- Sept. 22: In Costilla County, Tempers Flare Over and Use
- Oct. 1: Off-Grid Residents Claim Victory In Costilla County
That may not be the end of the story, however. They plan to take up the issue again in a few months. CPR News’ Nathaniel Minor spoke with Colorado Matters host Nathan Heffel about what that means for the rural southern Colorado county. Audio from this story will be available after noon.
Why did some people in the community think it was necessary to put more regulations on off-grid living?
County officials say some of the new arrivals living off-grid do so in rather squalid conditions like old RVs or shoddily built structures. Officials proposed changes to the land use code that would have clarified the permitting process for new buildings.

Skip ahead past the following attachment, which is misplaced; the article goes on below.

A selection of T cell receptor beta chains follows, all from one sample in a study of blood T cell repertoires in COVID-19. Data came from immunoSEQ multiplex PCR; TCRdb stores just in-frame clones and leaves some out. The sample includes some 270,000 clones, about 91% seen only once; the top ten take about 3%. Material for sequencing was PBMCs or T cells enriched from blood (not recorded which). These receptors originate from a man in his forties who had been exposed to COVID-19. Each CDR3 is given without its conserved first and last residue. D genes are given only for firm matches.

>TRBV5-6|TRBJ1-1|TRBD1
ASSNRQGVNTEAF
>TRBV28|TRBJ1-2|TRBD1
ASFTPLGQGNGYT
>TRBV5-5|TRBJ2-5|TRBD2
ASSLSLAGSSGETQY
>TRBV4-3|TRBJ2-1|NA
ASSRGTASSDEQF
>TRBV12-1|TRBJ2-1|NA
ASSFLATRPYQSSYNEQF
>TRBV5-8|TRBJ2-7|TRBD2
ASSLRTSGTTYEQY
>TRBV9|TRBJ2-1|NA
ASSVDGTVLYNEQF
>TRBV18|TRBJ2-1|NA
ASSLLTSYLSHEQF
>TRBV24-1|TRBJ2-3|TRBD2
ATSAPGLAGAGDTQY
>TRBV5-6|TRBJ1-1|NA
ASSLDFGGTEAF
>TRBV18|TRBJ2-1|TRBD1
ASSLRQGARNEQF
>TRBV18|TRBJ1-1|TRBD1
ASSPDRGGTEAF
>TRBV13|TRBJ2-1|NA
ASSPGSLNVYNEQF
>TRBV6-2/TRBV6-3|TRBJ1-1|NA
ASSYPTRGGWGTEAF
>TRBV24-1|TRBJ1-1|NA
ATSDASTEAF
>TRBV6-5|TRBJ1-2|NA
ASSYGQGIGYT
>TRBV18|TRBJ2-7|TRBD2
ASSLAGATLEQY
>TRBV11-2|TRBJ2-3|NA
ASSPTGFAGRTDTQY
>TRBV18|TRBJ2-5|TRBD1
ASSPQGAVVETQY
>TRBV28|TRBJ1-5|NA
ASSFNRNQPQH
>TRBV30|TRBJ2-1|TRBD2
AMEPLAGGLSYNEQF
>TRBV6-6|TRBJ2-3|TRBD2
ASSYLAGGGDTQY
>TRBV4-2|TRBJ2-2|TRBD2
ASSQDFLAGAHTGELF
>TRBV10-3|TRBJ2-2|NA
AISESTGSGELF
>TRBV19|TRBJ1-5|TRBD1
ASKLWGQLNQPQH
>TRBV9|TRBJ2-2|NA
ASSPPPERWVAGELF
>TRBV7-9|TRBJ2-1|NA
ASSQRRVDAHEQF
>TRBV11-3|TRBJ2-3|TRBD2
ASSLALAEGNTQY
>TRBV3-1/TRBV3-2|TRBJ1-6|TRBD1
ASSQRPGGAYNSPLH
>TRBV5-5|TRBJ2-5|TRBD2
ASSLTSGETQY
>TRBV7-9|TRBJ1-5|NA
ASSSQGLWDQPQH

But the county had trouble communicating what was in the proposal to new off-grid residents. They took it to mean that the county was trying to crack down on them.
So why did county leaders back off these proposed changes?
Ben Doon, the administrative officer for the county, said it was becoming a big distraction. He says the current code has enough teeth as it is. And he says the code enforcement officers are starting to focus their efforts on the most serious violations.
But it’s probably not a permanent decision. Doon said he’ll propose changes again later this year or early next year.
What are some other areas of concern?
Water. These off-grid lots don’t have running water. So some people were filling up huge tanks at publicly owned spigots in town. Those were locked up pretty quickly. More experienced off-gridders buy their water from a now unincorporated town nearby which still has water rights.
Another big issue is camping. Some off-gridders I spoke with had planed to live in RVs while they built their homes. But the county stopped granting long-term camping permits over the summer. So now that’s left a lot of folks scrambling — and winter is right around the corner.